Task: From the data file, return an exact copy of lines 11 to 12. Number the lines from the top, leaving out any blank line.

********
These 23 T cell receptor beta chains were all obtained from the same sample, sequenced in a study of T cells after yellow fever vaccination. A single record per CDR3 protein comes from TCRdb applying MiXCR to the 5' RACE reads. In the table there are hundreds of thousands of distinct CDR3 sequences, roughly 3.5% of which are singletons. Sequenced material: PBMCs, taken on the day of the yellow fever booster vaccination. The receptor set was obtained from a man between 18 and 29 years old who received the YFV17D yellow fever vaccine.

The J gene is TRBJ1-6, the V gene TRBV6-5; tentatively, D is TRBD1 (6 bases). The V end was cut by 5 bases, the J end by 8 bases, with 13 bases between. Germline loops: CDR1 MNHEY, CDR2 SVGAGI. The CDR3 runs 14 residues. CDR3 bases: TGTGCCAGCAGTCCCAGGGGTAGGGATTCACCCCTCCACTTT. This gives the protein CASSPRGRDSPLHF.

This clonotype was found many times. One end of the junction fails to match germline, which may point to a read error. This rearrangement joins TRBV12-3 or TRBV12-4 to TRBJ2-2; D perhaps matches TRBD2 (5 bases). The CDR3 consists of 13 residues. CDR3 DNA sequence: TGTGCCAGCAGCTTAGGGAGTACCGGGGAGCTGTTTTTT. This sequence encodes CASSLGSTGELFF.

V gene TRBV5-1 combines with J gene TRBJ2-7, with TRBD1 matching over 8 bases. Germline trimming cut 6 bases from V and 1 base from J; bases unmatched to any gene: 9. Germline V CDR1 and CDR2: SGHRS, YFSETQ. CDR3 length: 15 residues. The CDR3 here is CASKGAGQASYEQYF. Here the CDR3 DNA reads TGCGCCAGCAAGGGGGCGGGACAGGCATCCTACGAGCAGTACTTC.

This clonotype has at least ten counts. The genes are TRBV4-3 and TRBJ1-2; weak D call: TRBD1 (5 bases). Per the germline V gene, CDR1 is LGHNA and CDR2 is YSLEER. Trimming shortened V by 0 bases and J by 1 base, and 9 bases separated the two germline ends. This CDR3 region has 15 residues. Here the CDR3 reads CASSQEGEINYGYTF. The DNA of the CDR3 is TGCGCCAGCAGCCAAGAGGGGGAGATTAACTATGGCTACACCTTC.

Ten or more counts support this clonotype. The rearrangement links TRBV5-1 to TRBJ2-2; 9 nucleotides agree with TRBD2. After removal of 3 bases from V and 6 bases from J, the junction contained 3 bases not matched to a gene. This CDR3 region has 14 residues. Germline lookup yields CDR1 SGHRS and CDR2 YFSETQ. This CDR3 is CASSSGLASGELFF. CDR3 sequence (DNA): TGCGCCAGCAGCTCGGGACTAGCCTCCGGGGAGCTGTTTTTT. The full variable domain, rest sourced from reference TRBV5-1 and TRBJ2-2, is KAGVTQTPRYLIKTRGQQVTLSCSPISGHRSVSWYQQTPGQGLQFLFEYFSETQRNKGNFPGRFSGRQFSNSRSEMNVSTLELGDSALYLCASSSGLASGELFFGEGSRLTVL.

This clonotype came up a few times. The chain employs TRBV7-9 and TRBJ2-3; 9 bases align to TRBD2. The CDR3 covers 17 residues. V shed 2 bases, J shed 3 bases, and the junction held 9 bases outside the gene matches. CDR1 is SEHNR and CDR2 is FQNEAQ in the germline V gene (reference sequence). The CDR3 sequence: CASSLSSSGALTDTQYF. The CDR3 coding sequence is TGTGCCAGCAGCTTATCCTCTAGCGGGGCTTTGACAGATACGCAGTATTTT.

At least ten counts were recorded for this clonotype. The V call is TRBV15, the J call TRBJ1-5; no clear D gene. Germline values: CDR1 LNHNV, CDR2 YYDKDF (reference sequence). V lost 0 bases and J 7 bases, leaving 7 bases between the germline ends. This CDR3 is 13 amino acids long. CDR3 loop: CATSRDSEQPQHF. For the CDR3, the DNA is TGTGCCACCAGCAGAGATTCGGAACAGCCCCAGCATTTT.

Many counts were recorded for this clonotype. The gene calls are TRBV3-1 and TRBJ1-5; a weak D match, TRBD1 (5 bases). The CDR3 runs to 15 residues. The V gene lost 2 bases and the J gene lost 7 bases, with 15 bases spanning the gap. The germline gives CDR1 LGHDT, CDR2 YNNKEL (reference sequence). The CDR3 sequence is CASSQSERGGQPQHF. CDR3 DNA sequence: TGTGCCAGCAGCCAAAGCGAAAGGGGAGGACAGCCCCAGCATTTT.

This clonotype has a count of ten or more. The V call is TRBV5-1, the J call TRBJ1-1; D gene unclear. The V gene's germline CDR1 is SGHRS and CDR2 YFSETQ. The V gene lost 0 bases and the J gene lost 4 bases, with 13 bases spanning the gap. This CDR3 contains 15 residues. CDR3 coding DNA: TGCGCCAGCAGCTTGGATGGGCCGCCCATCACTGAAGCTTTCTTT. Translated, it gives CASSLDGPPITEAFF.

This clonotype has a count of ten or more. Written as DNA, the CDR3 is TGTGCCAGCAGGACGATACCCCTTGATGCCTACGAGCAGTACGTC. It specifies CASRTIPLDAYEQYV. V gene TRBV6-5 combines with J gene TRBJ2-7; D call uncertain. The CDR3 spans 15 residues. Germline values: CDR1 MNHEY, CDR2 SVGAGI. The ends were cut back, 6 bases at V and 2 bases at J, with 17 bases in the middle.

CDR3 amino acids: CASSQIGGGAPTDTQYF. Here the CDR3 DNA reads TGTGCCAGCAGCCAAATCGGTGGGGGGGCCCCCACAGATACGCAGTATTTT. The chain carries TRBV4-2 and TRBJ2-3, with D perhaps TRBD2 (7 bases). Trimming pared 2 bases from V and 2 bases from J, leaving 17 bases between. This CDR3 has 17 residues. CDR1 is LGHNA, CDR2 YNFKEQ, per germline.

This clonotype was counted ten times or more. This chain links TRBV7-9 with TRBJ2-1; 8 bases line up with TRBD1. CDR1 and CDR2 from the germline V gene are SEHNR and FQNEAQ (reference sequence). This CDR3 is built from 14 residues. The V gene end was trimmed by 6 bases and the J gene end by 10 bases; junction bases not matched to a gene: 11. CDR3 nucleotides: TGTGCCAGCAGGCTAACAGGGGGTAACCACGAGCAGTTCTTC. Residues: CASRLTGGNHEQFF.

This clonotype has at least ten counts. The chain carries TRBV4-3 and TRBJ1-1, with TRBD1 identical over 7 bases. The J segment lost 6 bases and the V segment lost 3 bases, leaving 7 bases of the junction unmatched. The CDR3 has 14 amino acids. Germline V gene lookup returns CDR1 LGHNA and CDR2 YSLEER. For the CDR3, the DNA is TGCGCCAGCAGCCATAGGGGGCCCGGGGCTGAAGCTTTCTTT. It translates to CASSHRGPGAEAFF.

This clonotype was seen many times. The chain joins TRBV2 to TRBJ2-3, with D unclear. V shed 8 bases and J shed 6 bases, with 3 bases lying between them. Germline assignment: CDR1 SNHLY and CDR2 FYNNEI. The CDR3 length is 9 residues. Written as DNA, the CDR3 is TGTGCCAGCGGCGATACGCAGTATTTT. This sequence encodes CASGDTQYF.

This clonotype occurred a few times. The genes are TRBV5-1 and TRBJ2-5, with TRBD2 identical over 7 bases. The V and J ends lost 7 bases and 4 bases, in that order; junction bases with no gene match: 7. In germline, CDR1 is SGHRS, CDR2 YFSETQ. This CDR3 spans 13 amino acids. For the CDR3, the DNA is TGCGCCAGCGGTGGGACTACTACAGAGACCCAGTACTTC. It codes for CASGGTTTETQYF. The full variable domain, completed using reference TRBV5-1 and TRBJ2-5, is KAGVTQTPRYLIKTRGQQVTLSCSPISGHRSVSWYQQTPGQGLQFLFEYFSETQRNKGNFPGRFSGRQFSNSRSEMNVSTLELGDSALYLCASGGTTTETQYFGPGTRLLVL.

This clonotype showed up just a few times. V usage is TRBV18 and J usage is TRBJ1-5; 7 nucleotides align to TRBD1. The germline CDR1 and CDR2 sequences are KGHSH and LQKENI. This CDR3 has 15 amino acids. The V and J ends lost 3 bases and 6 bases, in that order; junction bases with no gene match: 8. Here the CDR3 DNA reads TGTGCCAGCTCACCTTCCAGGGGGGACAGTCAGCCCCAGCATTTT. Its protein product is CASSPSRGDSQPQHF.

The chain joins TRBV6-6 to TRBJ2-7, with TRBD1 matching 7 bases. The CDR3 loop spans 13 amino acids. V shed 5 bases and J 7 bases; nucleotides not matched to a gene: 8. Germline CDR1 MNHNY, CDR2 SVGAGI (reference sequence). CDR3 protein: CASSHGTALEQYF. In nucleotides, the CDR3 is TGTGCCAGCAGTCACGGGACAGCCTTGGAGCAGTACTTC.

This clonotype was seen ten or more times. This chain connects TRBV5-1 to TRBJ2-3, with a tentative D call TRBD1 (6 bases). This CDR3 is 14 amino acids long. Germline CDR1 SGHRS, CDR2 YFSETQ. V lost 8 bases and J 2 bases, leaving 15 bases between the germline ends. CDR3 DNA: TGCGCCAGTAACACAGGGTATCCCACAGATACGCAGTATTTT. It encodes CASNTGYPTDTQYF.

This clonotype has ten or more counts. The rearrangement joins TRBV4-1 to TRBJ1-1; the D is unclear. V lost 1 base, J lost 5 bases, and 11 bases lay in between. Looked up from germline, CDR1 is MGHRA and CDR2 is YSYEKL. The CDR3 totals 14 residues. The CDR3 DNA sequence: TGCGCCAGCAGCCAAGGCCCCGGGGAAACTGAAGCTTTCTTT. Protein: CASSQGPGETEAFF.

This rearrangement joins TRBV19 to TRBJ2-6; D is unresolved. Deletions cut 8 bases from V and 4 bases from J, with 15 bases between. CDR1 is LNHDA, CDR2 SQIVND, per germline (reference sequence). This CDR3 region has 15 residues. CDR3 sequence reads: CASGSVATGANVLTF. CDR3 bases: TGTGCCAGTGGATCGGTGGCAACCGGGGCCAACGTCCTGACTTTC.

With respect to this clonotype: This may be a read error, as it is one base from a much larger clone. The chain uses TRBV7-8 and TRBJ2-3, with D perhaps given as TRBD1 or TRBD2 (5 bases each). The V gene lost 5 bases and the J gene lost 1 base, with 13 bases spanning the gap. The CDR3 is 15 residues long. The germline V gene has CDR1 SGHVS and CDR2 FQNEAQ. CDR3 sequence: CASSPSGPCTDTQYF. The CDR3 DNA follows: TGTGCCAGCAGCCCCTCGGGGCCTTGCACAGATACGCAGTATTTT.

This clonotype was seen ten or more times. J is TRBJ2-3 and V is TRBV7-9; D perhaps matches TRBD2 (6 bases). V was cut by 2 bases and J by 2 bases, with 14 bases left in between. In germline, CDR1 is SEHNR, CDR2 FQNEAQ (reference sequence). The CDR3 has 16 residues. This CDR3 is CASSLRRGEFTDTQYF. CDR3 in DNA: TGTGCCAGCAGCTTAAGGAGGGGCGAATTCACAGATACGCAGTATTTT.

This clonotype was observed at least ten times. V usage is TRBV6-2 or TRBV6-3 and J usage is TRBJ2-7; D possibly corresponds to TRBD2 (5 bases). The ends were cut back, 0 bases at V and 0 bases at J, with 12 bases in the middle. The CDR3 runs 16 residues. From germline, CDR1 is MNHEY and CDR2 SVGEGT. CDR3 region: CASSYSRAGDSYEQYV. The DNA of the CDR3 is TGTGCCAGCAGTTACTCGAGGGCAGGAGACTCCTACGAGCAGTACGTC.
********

This clonotype has a count of ten or more. Written as DNA, the CDR3 is TGTGCCAGCAGGACGATACCCCTTGATGCCTACGAGCAGTACGTC. It specifies CASRTIPLDAYEQYV. V gene TRBV6-5 combines with J gene TRBJ2-7; D call uncertain. The CDR3 spans 15 residues. Germline values: CDR1 MNHEY, CDR2 SVGAGI. The ends were cut back, 6 bases at V and 2 bases at J, with 17 bases in the middle.

CDR3 amino acids: CASSQIGGGAPTDTQYF. Here the CDR3 DNA reads TGTGCCAGCAGCCAAATCGGTGGGGGGGCCCCCACAGATACGCAGTATTTT. The chain carries TRBV4-2 and TRBJ2-3, with D perhaps TRBD2 (7 bases). Trimming pared 2 bases from V and 2 bases from J, leaving 17 bases between. This CDR3 has 17 residues. CDR1 is LGHNA, CDR2 YNFKEQ, per germline.